Saturday, March 27, 2010

Springing Ahead...or Not

Not quite yet, but soon...
So it's not spring yet.  The calendar lies.  The time change has us all frazzled.  Horses line up at the gate for dinner starting around 3:30 in the afternoon just in case the sun might be in the wrong position for unknown reasons.  It's 70 degrees one afternoon and 21 the next morning.  This can't be right.

But spring has definitely sprung in the horse catalogs!  I'm already dog-earing all the pages I won't actually order from because I have so much stuff now I don't know where I'd put one more bit or another hot-pink waterproof sheet (though I must say that Dakota looks stunning in his despite Zip's refusal to look at him for fear of being blinded).  I've already ordered and received the cool-as-poop vibrating de-fuzzer from Andis.  It works!  Duke looks a little less dirty carpet and a little more furry pony, and the vibrating action made him back up against my leg and sigh.  I'm going to count that as a positive response, though one can never be too sure with mini's.    

I also bought the first jar of Tri-Hist of the season.  Pokey's pasture heaves are in full bloom even if the pasture isn't.  Mold comes first before flowers.  It's the law.  But before I digress too far, I want to point out that I have a wonderful vet who actually writes prescriptions and doesn't charge me for the effort.  If yours doesn't, if your vet insists you buy all of your script meds at jacked-up prices out of his or her private stash, you might want to have a discussion.  My last vet kept me on the hook for three jars of Tri-Hist a season at double the catalog price.  When pressed, he kindly offered to send off scripts, but at a charge of $25 per and for only one jar at a time.  

[ASIDE]  Vets, I know you need to make money.  No one resents you for that.  But if you're going to run a sideline business as a pharmacy, you need to put that right out there on your business card.  I expect to buy emergency drugs--oral antibiotics, eye drops, procaine penicillin and syringes--from you.  But the bulk stuff that I use year after year on your recommendation....  C'mon now!  [END ASIDE]

Back to spring, it's time to check out all of your stuff that's been sitting rotting and collecting dust all winter.  Make sure that that pile of strap goods and harness, saddles and boots, also contains your attitude and your basic horse skills.  You don't think you let any of that dust over and get crunchy this winter?  Then you're not really thinking.

Since the last time you checked, have you aged?  How about your trusty horse(s)?  Has there been some news on the wire about studies on subjects like equine vision, treatments for various ills like arthritis (yours and his), or training methods?  Have you read a magazine or a book lately about anything horse-related?  

Duke stands wherever there's a cookie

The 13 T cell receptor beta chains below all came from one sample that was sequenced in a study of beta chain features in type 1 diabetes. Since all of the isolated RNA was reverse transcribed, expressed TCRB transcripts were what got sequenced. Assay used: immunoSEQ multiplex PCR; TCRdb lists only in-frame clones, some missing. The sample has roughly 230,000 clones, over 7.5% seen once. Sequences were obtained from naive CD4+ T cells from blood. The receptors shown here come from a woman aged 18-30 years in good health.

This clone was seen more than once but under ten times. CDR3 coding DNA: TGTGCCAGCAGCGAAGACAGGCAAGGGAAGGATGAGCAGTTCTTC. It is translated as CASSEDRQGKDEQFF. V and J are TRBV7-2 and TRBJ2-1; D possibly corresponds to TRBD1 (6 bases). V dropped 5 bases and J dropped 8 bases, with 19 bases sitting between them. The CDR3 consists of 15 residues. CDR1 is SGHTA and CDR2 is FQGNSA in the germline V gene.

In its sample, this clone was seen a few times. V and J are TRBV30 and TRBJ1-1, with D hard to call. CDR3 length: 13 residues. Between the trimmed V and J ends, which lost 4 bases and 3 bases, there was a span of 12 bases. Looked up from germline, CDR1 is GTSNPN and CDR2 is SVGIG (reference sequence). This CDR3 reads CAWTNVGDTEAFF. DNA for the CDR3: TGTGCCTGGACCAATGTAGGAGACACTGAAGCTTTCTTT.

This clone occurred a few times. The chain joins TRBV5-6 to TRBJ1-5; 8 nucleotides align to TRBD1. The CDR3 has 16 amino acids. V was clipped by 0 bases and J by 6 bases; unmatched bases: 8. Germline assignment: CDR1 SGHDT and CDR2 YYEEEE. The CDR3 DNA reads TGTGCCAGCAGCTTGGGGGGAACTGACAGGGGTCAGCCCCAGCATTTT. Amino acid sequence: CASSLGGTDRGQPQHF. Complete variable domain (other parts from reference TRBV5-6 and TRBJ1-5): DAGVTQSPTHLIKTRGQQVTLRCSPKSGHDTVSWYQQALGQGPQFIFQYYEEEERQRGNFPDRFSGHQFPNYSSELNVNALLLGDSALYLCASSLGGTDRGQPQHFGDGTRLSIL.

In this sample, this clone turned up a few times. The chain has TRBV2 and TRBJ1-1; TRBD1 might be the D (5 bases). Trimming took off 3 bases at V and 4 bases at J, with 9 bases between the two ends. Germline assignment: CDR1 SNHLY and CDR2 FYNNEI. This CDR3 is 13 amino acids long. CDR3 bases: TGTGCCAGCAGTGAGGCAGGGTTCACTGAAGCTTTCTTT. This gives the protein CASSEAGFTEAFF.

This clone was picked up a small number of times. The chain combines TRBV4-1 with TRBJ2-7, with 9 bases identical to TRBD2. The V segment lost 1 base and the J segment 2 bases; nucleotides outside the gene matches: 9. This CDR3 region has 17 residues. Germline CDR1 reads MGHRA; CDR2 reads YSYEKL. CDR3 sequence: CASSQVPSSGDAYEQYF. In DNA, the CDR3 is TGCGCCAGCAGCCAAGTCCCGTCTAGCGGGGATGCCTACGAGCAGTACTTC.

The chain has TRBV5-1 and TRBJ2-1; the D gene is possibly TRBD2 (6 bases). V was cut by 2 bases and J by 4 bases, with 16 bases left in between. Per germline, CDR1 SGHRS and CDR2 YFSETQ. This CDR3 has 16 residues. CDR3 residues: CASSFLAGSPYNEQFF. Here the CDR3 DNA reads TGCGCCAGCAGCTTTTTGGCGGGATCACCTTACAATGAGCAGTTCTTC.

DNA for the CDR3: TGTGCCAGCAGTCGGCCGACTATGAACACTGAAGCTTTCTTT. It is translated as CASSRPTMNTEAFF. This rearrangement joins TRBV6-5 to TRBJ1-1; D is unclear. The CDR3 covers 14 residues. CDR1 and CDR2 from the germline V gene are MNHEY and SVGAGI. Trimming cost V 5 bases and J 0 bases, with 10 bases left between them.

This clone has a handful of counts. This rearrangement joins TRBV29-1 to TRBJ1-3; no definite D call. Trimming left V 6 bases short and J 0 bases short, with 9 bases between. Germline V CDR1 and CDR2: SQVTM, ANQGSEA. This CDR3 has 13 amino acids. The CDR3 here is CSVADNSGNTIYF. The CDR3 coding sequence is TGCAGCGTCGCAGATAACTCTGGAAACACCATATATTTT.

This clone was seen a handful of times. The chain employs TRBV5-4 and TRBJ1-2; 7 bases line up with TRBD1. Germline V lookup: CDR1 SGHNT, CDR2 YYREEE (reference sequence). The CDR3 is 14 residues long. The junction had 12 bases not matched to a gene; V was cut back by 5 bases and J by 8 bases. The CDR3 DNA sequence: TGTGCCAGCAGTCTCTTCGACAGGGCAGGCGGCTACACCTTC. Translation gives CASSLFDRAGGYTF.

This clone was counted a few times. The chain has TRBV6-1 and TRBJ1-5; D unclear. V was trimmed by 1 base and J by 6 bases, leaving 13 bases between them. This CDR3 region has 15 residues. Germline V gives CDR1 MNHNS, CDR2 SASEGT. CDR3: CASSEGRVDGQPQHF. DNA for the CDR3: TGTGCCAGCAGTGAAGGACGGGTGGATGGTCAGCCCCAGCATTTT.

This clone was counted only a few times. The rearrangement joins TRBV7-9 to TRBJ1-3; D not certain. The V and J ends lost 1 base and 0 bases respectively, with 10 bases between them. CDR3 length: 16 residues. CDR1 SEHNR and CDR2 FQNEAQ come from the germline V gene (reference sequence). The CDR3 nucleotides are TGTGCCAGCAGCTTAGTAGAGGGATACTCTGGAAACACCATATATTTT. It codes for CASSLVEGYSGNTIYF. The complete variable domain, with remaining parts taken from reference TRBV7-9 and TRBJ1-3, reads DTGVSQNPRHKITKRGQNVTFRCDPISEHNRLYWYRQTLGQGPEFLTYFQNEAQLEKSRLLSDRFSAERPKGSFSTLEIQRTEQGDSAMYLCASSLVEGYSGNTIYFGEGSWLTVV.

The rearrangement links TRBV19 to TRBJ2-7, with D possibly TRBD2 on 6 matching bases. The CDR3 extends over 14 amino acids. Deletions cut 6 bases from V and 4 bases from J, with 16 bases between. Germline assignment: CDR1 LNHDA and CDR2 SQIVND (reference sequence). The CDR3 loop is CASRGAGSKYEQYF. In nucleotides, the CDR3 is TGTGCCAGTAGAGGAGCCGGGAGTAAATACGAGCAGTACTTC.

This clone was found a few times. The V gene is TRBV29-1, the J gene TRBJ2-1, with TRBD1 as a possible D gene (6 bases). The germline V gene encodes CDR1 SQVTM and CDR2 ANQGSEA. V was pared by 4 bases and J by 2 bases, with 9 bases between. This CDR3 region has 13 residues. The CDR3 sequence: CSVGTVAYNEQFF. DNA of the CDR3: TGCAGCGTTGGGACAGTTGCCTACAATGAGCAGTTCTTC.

Now's the time, while you're between seasons and your back is aching too much from spring cleaning to allow for much riding, for you to really assess where you and your horse stand.  Get that winter blanket off, check for boo-boos, get those feet done and make sure he's wormed, then spend some time flipping through the equine news before you leap right back into whatever you were doing when winter befell you.  

For me, this means deciding whether or not I want to continue to pretend that 1) I enjoy driving, 2) I'm still balanced enough to consider jumping anything higher than a ground pole, 3) that I truly "get" dressage and have the ambition to work with that, and 4) that Zip will one day just go back to being the cool horse he used to be without further drama.  I will (I swear!) read all of the training books I bought during the first blizzard, and I'll use (faithfully!) the hints contained therein.  I will stop trying to get Cliff to learn to ride "the right way" and let him have fun on Dakota just meandering around free of head-sets and seat position parameters.     
Cliff and Dakota...meandering
 I'm swearing off even considering rescuing a horse, or adopting the three free ferrets (plus cage) I found on Freecycle, or getting a puppy or a bunch of goats or a llama.  Instead I'll figure out what the best way is to make use of my horses.  There's got to be some way to put Pokey to work as a therapy horse.  It's her calling, and I need to give her a job before her little tumor grows into a big one and the point becomes moot.

Four "Green" Myths Debunked

It being sort of spring and all, a person's fancy has to turn to the environment.  There's something very attractive about freshly-greening grass and trees in bud, and this seems to bring ecological issues to the forefront in minds, even as poorly-focused as mine.  So it seems like a good idea to grab a few pointers from Fortune Magazine and CNN which recently debunked a total of 25 environmental myths.  In an effort not to confuse and confound, I'm only going to deal with the first four, which are pertinent and which shocked the hell out of me, personally.